Independent union activist and member of the National Human Rights Council Kamal Abbas says the ruling is “shocking” not only because of its religious reasoning but because it “clearly violates the constitution and undermines the basic principles of a civil state”.

The ruling, he adds, will weaken Egypt’s position in international labour organisations and fuel criticism of its human rights record.

“What we are witnessing is the retreat of all the gains we made as workers following the 25 January Revolution,” says Abbas.

“The government is once again bowing to pressure from the business community and issuing laws to serve their interests, pressing workers to accept deteriorating living conditions and even give up the right to peacefully strike.”

Abbas also warned that the government was delaying a law which would allow independent trade unions to be established and instead was “resorting to the Mubarak-era practice of policy of backing its placemen in the General Federation of Egypt Trade Unions (GFETU).”

The Supreme Administrative Court’s 28 April ruling came a day after President Abdel-Fatah Al-Sisi attended a Labour Day celebration alongside GFETU leaders and senior government officials. Unlike similar events under Mubarak, the venue was not a major state-owned factory or a stadium. Instead the celebration was held at the Police Academy.

During the course of the celebration Al-Sisi tried several times to calm down GFETU president Gebali Al-Maraghi and water down the lavish praise Al-Maraghi seemed determined to bestow.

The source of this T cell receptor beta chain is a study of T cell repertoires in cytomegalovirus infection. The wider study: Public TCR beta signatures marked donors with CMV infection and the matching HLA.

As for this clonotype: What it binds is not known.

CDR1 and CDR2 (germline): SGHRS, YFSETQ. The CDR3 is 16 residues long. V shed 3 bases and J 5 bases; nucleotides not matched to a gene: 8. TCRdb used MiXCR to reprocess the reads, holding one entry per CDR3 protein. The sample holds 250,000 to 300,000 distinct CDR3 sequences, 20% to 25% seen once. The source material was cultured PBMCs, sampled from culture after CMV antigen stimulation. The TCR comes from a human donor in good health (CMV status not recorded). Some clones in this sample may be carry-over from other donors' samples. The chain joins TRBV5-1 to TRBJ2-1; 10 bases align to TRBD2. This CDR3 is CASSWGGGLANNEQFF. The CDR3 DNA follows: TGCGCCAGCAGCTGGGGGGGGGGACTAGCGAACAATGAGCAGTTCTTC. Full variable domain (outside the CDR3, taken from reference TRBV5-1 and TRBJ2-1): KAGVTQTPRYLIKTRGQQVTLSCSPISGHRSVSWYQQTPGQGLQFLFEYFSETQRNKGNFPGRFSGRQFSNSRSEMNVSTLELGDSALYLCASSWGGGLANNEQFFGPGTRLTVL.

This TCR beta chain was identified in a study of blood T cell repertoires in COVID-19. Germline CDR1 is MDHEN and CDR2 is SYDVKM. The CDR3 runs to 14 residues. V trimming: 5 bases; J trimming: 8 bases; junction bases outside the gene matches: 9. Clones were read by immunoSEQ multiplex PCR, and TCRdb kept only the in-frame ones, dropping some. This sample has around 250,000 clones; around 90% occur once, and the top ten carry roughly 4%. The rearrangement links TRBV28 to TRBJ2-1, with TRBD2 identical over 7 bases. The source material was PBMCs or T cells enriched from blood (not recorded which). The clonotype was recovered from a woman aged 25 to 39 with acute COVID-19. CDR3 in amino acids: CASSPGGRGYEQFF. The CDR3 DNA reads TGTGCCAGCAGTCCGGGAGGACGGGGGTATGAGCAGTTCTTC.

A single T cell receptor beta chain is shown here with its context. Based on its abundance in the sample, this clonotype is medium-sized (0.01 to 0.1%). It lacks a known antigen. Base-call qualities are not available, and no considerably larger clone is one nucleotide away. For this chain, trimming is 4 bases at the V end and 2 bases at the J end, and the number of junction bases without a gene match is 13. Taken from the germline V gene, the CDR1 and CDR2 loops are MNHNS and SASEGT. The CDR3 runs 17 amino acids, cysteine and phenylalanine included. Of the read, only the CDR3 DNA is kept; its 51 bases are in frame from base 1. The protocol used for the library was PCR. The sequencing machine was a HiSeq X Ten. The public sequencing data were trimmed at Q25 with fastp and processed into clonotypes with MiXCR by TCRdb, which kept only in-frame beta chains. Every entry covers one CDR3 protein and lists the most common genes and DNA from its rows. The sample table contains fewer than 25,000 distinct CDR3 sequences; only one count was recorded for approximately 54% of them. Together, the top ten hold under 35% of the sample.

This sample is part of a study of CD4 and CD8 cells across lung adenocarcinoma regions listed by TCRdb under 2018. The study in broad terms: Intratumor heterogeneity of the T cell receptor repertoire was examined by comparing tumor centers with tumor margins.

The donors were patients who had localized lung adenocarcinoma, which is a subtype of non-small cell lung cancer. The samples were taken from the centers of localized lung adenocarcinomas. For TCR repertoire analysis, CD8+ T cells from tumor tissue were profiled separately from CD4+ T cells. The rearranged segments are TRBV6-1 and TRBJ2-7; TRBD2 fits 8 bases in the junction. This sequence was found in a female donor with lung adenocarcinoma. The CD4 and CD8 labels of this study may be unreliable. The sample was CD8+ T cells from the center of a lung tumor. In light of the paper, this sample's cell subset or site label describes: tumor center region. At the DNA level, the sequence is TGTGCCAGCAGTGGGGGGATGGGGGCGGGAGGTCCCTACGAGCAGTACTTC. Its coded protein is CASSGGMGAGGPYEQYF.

Al-Sisi, said Al-Maraghi, was a hero and “Egypt’s saviour.”

“Mr. President,” he told the cheering audience, “you restored Egypt’s dignity in the world.”

Sisi replied that “it is the Egyptian people who restored Egypt’s dignity. There were millions who came out,” a reference to the mass demonstrations against Muslim Brotherhood rule.

Al-Sisi also objected to slogans chanted by some of the attendees claiming that “Egypt’s workers want to hang the Brotherhood and strike them with our shoes.”

“This is not proper,” said Al-Sisi. “We need to stress the rule of law and should not interfere in judicial rulings.”

At the end of the celebration Al-Maraghi handed Al-Sisi a copy of what he described as “the code of honour” of Egyptian workers. The second article of the codes states that “Egypt’s workers reject strike action and confirm their commitment to dialogue with the government and business owners as a mechanism to achieve social justice and stability.”

In an interview with the privately-owned newspaper Al-Masry Al-Youm, published on 30 April, also to mark the Labour Day, Al-Maraghi replied to a question about the outstanding demands of Egypt’s workers by stating: “Egypt workers have no demands. Our task is to carry out all the demands made by the president in his meeting with workers, increasing production and fighting terrorism.”